“Robust passenger traffic from the premium segment, intensified international network flow, active capacity management, deep partnership collaborations between airlines and non-airlines alike and stronger yield for passenger segment drove profit,” Izham said during a news conference on MAG’s 2023 financial performance last Thursday.

He says the group also expects to be profitable this year.

In FY2023, total revenue surged 31% to RM13.85 billion, though cargo revenue fell 49% to RM1.41 billion due to overcapacity in the market. “Passenger revenue grew 64% year on year on the back of increased capacity of 61%. Yield eroded by 4% to 5% [in 2023] compared with 2022 as more capacity was deployed into the market even though the passenger load factor was strong at 77% in 2023 compared with 72% in 2022,” says Boo.

MAG’s cash balance at end-2023 stood at RM4.27 billion, down 6% from RM4.56 billion a year earlier, driven by capital expenditure spending. The group paid RM632 million cash for the acquisition of one A350 and two A330s in FY2023.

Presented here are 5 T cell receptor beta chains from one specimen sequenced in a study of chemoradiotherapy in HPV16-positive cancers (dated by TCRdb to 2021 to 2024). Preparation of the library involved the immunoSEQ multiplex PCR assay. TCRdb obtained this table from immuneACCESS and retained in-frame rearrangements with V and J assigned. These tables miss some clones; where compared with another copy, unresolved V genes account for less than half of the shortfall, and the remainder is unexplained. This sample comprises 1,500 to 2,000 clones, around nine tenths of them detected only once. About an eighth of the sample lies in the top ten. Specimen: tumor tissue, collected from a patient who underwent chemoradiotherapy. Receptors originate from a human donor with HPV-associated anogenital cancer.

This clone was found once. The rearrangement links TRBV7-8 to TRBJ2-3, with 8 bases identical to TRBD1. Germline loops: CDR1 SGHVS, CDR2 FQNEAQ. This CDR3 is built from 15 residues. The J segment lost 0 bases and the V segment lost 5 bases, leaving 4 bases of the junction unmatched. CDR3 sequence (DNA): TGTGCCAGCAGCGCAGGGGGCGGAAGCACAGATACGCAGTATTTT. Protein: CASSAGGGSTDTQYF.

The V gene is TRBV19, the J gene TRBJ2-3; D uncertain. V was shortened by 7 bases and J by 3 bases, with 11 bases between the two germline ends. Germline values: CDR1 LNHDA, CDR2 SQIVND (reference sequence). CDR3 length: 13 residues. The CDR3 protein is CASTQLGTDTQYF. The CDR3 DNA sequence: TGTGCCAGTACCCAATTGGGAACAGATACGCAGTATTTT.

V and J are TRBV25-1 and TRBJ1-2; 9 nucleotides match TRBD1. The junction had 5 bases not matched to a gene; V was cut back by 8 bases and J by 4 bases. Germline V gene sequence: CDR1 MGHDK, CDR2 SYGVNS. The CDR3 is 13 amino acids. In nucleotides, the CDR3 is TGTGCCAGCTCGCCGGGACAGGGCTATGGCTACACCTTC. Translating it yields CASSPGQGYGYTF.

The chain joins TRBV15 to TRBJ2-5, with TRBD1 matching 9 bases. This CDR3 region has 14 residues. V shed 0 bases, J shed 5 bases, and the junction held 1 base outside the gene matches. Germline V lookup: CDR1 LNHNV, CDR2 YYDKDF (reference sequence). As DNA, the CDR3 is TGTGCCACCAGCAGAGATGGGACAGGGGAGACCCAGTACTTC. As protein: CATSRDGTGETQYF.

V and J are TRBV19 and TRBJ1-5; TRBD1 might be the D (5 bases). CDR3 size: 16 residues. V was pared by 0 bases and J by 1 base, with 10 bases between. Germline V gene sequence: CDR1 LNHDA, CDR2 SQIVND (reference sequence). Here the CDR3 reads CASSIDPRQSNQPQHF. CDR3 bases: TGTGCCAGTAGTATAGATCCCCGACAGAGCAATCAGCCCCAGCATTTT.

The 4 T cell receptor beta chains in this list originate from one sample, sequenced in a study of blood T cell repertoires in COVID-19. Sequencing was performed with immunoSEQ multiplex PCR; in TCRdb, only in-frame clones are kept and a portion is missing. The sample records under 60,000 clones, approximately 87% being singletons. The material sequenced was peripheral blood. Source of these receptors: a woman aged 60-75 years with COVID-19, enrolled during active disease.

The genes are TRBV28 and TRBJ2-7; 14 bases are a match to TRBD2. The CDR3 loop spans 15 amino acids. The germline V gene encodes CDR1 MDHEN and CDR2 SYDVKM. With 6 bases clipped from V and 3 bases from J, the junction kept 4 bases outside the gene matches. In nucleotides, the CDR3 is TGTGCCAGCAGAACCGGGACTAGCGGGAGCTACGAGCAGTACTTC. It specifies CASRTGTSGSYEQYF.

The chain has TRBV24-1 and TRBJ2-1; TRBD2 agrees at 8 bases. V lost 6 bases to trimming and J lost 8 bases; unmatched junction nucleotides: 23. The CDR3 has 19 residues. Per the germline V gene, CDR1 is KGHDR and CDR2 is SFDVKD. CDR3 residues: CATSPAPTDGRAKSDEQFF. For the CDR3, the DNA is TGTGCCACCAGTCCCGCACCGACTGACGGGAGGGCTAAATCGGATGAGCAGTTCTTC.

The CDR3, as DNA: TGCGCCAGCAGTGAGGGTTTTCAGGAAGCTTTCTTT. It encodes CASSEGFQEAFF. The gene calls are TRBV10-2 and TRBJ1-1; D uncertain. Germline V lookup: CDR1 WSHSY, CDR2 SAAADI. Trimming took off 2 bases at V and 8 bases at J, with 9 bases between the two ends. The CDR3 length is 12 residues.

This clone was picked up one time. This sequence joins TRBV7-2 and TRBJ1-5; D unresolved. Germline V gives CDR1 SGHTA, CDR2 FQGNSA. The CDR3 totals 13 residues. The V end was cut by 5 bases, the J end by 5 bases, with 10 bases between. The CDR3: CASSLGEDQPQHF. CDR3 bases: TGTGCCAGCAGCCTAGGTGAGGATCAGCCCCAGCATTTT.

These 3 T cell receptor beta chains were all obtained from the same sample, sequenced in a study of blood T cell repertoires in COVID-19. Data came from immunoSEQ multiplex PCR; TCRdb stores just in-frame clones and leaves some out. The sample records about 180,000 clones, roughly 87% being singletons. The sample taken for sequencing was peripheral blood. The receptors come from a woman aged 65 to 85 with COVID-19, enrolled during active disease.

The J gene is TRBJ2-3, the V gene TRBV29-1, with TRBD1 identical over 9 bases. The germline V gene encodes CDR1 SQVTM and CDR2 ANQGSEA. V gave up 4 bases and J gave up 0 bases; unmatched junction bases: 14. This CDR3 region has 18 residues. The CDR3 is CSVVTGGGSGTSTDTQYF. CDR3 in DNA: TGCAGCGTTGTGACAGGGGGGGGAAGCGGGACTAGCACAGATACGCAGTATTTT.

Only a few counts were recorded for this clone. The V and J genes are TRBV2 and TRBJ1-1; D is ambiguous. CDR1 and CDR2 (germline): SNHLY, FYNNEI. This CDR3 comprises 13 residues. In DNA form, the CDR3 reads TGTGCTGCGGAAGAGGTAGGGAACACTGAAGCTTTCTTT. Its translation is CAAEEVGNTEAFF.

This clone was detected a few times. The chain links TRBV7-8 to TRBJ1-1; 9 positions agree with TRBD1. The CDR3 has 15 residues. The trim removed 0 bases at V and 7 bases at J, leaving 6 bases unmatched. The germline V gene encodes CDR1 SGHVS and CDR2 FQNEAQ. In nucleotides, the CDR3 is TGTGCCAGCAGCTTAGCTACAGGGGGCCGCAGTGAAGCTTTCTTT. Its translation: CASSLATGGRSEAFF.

“Amid a high interest rate environment, we didn’t want to finance the aircraft and get locked in with high interest for a long period. Therefore, we bought them in cash,” says Boo.

“But if you add that [RM632 million] back into our cash balance, on a daily basis, we had generated positive cash flow of RM850 million. Going forward, we expect the cash balance to remain healthy and strong. The forecast for 2024 is RM4.606 billion. For 2024, we expect cash to remain positive on a daily basis,” she adds.

Izham notes that the group has accumulated about 42% of its cash balance in US dollars. “This will make us stronger in circumnavigating the weaker ringgit at the marketplace. In 2023, we hedged 29% of our fuel needs and we continue to hedge aggressively for 2024.”

Airfares likely to remain high in 2024

As the aviation industry continues to be dogged by supply-chain constraints that have slowed aircraft production rates and deliveries, the bad news for consumers is that airfares are expected to remain high this year, according to Izham.

“Disruptions in the supply chain will make aircraft high in demand. So the rates will go up. The cost of sales will go up,” he says.

MAG group chief strategy and transformation officer Bryan Foong Chee Yeong says the group is closely monitoring the supply chain issues that are affecting aircraft reliability and parts.

“That is a global problem that all airlines are facing at this point. We are also in the process of receiving 737-MAXs from Boeing and there have been disruptions. We are looking to adjust our plans to match those disruptions happening. Within our industry, manpower-related issues and shortages and escalating labour costs are key issues affecting us as well,” he adds.